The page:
Posts

A History of a Charity in Twenty Objects - #14

Image
#14. Coins & Paper Currency This Guy Fox money is just one example of the resources we design for our workshops. To bring a topic to life, we believe in making it real for the children.   Who’re we kidding? Making these resources is fun, too!   When we get the nod for a new project, we put on our thinking caps and our scarves of imagination. We consider the project topic from all angles, and we ask ourselves, what do we need to do to bring this to life for a 10-year old? Props, activities, costumes, resources… what does this topic demand?   For example, to explore the history of Lloyd’s of London, we turned a classroom in Brick Lane into a 17th century coffee shoppe. Our volunteers dressed as ship owners who needed to insure their cargos; the children became underwriters, deciding which risks to underwrite and then negotiating the premiums.    Our facilitator, in costume as Edward Lloyd, sold coffee and rang a bell when it was time to announce the shipping news.   When the news was

History of a Charity in Twenty Objects - #13

Image
 #13. Policies and Procedures (2000 to Forever) Okay, we’ll admit it. Policies and procedures may not be edge-of-your-seat stuff. We see you rolling your eyes... in fact, will you please nudge that gentleman in the back? His snoring is waking up all the other readers.   (If you really can’t bear to learn about our policies and procedures, then feel free to skip forward to Object #14 , which you might find more entertaining.)   Still here? Fantastic.   The fact is policies and procedures aren’t fun, but they are fundamental . They serve as constitution, rule book, encyclopedia and supervisor. They tell us what we can and can’t do, as well as how we do what we do.    They are as important to us as rivets are to an airplane.   We have a whole raft of policies now, but this wasn’t always the case. We collected them one-by-one, starting with our Child Protection Policy . That’s the biggie, which continues to develop as our work grows, or when new laws are passed.   Policy #2 was a Data Pro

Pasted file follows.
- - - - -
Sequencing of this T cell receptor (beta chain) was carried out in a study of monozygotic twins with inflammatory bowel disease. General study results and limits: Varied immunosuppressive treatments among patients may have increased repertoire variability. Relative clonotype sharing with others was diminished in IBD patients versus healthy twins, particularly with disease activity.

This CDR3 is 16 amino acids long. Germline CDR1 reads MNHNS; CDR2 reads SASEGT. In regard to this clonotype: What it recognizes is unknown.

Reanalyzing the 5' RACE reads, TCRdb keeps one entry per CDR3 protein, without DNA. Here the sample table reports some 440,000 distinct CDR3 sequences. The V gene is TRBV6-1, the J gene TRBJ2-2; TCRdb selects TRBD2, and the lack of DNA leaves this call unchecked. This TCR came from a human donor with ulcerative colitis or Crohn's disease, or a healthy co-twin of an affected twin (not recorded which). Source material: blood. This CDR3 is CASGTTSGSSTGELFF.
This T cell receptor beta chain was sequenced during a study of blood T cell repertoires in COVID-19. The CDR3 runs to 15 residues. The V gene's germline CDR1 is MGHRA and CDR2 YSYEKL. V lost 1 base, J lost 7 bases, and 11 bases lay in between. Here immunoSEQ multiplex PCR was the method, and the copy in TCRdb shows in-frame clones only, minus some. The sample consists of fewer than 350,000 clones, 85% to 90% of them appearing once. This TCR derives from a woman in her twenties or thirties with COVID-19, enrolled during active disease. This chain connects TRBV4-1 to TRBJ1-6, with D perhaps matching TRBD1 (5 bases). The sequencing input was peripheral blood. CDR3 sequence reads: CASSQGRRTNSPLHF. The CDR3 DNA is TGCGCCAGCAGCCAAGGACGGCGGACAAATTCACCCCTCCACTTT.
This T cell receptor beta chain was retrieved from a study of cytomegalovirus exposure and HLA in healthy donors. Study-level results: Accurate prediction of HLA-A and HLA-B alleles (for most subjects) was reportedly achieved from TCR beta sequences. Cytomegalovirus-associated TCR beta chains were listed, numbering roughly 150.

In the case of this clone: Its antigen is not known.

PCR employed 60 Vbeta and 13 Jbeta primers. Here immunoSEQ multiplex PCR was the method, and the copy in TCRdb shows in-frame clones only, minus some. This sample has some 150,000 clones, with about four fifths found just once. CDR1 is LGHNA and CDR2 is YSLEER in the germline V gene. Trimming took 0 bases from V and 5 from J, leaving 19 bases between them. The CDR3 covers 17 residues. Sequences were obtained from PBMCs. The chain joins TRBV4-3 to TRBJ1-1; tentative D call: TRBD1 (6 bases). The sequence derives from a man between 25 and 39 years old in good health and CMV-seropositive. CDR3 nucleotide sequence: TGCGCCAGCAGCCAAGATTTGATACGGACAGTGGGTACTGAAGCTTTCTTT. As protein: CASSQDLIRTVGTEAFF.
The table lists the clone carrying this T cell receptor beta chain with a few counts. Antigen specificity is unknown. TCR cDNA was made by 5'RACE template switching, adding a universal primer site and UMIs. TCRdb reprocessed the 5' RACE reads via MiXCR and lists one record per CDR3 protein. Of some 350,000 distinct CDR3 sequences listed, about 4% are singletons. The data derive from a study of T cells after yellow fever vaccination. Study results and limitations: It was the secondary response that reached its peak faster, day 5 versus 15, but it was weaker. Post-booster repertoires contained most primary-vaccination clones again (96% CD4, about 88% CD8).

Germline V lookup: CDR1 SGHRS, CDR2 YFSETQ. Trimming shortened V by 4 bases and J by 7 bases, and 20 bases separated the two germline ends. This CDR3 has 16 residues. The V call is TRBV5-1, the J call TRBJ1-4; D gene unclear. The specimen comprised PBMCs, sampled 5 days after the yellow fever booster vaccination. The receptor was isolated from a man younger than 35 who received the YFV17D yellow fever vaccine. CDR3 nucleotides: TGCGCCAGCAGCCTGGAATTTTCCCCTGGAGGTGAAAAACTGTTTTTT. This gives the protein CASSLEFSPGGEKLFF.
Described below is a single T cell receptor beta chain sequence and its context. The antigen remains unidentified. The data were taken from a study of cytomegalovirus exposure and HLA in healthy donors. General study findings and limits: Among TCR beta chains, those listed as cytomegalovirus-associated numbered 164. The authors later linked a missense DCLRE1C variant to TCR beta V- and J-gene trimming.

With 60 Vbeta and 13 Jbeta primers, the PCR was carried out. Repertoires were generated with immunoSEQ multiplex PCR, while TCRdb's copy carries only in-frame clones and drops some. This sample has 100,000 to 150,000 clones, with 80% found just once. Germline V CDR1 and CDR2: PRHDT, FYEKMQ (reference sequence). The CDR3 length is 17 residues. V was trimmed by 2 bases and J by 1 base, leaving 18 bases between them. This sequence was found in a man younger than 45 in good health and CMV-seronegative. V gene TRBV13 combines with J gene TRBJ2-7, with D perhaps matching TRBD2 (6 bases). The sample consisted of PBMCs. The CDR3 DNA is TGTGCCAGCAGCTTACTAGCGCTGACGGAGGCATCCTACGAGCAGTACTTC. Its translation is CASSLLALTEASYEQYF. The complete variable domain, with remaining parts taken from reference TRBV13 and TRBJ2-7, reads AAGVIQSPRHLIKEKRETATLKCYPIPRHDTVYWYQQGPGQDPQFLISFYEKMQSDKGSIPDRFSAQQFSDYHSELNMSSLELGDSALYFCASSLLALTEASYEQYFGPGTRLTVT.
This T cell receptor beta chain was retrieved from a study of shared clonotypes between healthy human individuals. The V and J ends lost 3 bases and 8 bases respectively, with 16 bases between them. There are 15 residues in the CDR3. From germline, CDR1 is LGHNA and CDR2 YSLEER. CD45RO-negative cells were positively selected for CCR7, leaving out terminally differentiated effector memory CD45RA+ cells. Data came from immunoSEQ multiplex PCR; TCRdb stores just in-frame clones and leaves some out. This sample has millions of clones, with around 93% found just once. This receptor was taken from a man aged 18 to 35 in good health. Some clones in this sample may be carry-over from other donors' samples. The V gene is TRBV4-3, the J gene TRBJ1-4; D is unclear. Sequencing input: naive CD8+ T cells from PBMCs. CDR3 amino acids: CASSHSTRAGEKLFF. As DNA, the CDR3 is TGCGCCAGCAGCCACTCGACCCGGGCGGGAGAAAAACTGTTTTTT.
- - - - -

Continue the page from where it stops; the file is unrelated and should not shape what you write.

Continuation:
A History of a Charity in Twenty Objects - #12

Image
  #12. Sketchbook & Pencil (2004 to Present) What you see here isn’t just a sketchbook and pencil. It’s also a promise that goes to the very heart of what we do.   And what do we do, exactly? Thanks for asking.  Well. By 2004, we had stopped creating publications for children and had started creating publications with children. Initially, the publications varied, as did the topics.  We made a magazine and website about Elephant & Castle; a booklet celebrating Big Ben’s 150th birthday; pamphlets commemorating the 60th anniversary of VE Day; a children’s map of Southwark, as well as maps of Westminster and Waterloo.    Eventually, we gravitated to books. Since 2009, we’ve published books on a variety of topics – mostly financial literacy, the Law and history, but also a cookbook and a fox-opedia called World ABCs .   How we make those books is the fun part: We choose one class of children, usually in Year 4 or Year 5, and, with the help of volunteers, we all explore the topic

A History of a Charity in Twenty Objects - #11

Image